The Pier 5 Association has sponsored a public petition to save Pier 5 at www.change.org/bostonpier that has over 1,750 signatures.  Future events are in the planning stages and both groups hope to encourage our public officials to attend.  Many thanks to all the residents who turned out and showed their support for this piece of our historic waterfront to be returned to the people.

As always, thank you to the Patriot Bridge for your continued coverage of Charlestown and the Navy Yard.

Kathy Elliott

Pier 5 Association

Thank You to City Council

To the Editor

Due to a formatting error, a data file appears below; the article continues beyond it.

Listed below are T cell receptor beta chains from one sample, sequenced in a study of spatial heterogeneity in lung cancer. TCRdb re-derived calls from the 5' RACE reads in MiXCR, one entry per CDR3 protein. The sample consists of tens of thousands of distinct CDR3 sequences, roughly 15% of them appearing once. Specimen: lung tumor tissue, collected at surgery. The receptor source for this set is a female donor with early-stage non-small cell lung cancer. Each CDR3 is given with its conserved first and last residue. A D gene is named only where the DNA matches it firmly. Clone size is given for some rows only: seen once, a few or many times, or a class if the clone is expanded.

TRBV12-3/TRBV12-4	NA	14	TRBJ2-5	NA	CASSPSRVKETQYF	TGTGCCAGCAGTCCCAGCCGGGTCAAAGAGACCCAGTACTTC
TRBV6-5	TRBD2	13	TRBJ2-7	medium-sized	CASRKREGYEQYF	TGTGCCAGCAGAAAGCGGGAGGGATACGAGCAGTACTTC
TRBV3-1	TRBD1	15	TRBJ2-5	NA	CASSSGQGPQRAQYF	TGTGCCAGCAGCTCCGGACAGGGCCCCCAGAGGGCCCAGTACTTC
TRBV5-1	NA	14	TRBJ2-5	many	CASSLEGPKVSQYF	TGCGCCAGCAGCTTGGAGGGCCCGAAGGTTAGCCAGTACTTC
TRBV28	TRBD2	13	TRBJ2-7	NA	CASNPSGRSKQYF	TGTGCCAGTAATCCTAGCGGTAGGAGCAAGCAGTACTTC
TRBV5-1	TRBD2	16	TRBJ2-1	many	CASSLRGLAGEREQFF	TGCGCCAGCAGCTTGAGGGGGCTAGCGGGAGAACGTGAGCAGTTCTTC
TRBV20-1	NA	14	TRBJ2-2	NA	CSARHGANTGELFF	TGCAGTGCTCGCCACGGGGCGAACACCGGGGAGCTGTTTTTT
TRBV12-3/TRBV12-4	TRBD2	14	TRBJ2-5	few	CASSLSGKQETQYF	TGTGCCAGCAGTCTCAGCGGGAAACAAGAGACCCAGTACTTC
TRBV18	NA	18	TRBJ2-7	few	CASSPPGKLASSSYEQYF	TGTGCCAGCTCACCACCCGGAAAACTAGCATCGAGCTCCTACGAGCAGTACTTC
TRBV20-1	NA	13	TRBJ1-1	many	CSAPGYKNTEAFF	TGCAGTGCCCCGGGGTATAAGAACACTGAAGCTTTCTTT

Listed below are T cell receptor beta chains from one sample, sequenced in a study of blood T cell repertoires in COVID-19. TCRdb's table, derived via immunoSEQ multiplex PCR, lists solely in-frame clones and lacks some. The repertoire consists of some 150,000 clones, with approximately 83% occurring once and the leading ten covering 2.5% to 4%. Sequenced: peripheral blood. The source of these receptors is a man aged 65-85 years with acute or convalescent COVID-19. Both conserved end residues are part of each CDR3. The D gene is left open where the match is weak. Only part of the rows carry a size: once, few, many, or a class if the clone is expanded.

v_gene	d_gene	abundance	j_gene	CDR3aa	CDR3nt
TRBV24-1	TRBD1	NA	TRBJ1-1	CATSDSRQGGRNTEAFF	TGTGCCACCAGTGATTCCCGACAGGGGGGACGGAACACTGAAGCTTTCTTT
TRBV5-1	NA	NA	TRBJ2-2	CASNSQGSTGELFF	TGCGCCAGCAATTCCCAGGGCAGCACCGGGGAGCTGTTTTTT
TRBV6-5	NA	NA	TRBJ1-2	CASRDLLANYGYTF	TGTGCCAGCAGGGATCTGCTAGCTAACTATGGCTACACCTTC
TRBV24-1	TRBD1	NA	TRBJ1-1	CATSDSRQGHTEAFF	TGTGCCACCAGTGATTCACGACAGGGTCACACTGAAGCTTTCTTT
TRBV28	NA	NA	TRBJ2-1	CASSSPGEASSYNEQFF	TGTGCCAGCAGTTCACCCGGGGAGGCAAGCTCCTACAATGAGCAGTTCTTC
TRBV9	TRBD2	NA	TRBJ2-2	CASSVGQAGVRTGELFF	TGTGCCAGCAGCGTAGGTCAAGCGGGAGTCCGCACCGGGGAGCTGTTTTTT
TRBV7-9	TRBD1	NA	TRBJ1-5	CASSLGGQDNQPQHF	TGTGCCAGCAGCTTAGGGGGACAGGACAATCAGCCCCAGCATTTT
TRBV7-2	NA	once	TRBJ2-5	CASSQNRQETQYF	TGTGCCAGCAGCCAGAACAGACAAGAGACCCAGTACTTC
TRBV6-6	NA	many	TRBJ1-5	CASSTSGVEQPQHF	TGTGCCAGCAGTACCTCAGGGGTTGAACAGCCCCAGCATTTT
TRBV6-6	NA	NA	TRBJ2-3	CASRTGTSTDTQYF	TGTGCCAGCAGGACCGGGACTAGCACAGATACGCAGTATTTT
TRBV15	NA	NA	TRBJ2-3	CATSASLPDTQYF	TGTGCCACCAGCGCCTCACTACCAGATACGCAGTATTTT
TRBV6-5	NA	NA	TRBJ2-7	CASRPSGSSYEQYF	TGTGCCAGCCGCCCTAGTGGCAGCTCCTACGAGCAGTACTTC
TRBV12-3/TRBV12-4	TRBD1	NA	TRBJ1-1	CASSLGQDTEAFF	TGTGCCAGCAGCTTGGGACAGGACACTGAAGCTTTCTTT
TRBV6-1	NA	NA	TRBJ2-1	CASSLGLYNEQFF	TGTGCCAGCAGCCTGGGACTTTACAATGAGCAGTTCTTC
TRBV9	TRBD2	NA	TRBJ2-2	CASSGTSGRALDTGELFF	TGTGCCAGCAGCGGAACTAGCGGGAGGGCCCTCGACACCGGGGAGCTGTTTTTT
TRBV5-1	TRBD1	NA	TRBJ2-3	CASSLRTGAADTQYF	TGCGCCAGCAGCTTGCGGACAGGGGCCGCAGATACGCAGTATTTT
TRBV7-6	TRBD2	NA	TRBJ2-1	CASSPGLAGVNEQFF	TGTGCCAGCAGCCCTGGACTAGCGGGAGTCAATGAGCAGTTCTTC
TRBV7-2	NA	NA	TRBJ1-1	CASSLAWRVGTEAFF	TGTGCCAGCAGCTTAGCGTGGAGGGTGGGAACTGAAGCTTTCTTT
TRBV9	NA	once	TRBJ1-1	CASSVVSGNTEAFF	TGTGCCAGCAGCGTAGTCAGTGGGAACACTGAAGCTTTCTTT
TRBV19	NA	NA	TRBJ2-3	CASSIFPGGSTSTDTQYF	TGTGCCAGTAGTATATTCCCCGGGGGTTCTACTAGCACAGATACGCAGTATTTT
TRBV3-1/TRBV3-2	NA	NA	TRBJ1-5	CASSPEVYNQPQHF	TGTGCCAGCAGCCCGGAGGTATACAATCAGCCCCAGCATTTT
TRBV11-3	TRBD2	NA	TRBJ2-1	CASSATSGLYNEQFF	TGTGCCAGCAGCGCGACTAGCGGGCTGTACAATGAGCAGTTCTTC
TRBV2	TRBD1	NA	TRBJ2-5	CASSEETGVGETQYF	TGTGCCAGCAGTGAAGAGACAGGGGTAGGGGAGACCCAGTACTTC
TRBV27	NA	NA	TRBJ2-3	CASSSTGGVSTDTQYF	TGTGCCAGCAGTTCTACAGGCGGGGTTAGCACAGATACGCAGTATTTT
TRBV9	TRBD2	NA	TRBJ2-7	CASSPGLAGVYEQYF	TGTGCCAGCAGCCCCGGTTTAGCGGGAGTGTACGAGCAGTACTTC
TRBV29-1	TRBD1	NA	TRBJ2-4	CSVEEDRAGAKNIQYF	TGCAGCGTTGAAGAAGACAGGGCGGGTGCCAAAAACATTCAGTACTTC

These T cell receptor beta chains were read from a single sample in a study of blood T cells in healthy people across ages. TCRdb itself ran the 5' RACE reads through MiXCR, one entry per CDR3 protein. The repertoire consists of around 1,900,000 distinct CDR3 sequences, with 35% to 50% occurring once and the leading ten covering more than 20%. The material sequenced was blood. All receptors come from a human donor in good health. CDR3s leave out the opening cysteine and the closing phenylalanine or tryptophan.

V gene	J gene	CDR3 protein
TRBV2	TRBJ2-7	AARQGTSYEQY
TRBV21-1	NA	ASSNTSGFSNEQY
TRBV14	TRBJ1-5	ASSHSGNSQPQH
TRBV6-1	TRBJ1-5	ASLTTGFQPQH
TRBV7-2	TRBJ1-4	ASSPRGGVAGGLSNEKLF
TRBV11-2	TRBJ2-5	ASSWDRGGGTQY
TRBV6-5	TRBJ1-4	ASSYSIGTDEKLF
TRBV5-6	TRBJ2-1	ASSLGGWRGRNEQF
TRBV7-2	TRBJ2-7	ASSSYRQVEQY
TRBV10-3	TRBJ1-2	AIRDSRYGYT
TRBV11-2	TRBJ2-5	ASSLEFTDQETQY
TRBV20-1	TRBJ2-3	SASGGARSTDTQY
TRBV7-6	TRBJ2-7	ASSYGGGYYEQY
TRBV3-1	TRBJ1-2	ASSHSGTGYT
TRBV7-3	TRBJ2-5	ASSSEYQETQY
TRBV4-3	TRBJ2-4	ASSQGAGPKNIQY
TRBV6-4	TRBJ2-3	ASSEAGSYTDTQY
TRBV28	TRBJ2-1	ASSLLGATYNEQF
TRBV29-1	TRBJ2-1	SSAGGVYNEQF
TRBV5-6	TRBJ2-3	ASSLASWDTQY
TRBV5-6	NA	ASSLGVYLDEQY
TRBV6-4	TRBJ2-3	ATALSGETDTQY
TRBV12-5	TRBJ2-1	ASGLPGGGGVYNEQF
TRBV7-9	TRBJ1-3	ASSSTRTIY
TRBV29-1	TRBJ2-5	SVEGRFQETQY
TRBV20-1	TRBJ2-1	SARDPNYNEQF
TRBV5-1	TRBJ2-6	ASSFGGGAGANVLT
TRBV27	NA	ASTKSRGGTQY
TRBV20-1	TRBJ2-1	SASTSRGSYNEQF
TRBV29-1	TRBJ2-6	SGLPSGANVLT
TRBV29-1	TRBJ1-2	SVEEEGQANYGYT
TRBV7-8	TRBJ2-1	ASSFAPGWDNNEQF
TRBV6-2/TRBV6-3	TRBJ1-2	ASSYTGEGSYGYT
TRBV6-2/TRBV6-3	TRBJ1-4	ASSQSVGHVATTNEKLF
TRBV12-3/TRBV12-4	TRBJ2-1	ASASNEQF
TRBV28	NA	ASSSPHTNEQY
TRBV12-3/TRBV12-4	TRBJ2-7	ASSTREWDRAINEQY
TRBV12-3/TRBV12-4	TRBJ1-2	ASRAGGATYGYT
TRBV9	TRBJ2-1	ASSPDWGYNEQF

I opened the Boston Globe online today and the first story was about Boston’s warming climate and how the insufferable heat impacts are landing disproportionately on low-income communities. The climate situation is tragic, and the burden is hitting our most vulnerable populations first and hardest. The decisions cities make now around tackling climate change really matter. They matter because they can have a material impact on the amount of carbon that will be released in the years ahead and the human suffering that will cause and, importantly, they matter because they provide models that other cities can learn from and adopt. On June 16, our City Council, leading again on climate, unanimously supported a new ordinance that will have a huge impact on carbon emissions in the city of Boston and one that provides a path for other urban areas to follow.  The ordinance is called the Building Emissions Reduction and Disclosure Ordinance Update, or the BERDO Update. The ordinance establishes emissions performance standards for Boston’s largest buildings, setting a path that requires these buildings to reach net zero emissions by 2050.